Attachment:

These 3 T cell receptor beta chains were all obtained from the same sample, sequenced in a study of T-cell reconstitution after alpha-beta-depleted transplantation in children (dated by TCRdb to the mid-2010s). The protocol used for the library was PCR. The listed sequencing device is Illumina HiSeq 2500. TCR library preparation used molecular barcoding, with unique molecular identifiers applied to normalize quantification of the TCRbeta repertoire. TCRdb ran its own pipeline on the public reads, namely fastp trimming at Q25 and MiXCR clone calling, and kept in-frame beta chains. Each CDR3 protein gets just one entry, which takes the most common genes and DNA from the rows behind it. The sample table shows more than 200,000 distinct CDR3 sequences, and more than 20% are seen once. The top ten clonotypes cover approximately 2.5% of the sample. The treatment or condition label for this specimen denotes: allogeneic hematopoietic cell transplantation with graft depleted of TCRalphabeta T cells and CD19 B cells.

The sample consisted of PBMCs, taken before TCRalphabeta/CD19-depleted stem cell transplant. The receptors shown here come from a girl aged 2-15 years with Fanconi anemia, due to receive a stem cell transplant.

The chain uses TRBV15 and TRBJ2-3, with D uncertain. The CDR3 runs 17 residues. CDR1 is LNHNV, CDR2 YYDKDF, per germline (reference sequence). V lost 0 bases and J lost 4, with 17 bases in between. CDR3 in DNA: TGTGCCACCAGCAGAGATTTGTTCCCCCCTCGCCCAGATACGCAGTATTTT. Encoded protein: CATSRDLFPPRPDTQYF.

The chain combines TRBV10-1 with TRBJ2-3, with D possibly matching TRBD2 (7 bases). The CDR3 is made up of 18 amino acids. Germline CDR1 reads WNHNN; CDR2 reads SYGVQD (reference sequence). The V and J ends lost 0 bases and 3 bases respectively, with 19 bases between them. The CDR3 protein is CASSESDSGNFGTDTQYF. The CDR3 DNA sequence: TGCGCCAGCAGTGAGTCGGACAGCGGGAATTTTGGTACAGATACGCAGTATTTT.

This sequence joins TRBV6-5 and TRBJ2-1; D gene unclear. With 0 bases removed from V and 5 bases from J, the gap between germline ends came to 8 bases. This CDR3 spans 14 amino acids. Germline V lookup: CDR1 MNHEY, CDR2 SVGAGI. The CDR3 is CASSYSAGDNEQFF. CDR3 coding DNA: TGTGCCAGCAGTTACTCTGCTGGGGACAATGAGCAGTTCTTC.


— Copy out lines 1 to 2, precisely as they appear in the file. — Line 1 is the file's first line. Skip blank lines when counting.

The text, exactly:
These 3 T cell receptor beta chains were all obtained from the same sample, sequenced in a study of T-cell reconstitution after alpha-beta-depleted transplantation in children (dated by TCRdb to the mid-2010s). The protocol used for the library was PCR. The listed sequencing device is Illumina HiSeq 2500. TCR library preparation used molecular barcoding, with unique molecular identifiers applied to normalize quantification of the TCRbeta repertoire. TCRdb ran its own pipeline on the public reads, namely fastp trimming at Q25 and MiXCR clone calling, and kept in-frame beta chains. Each CDR3 protein gets just one entry, which takes the most common genes and DNA from the rows behind it. The sample table shows more than 200,000 distinct CDR3 sequences, and more than 20% are seen once. The top ten clonotypes cover approximately 2.5% of the sample. The treatment or condition label for this specimen denotes: allogeneic hematopoietic cell transplantation with graft depleted of TCRalphabeta T cells and CD19 B cells.

The sample consisted of PBMCs, taken before TCRalphabeta/CD19-depleted stem cell transplant. The receptors shown here come from a girl aged 2-15 years with Fanconi anemia, due to receive a stem cell transplant.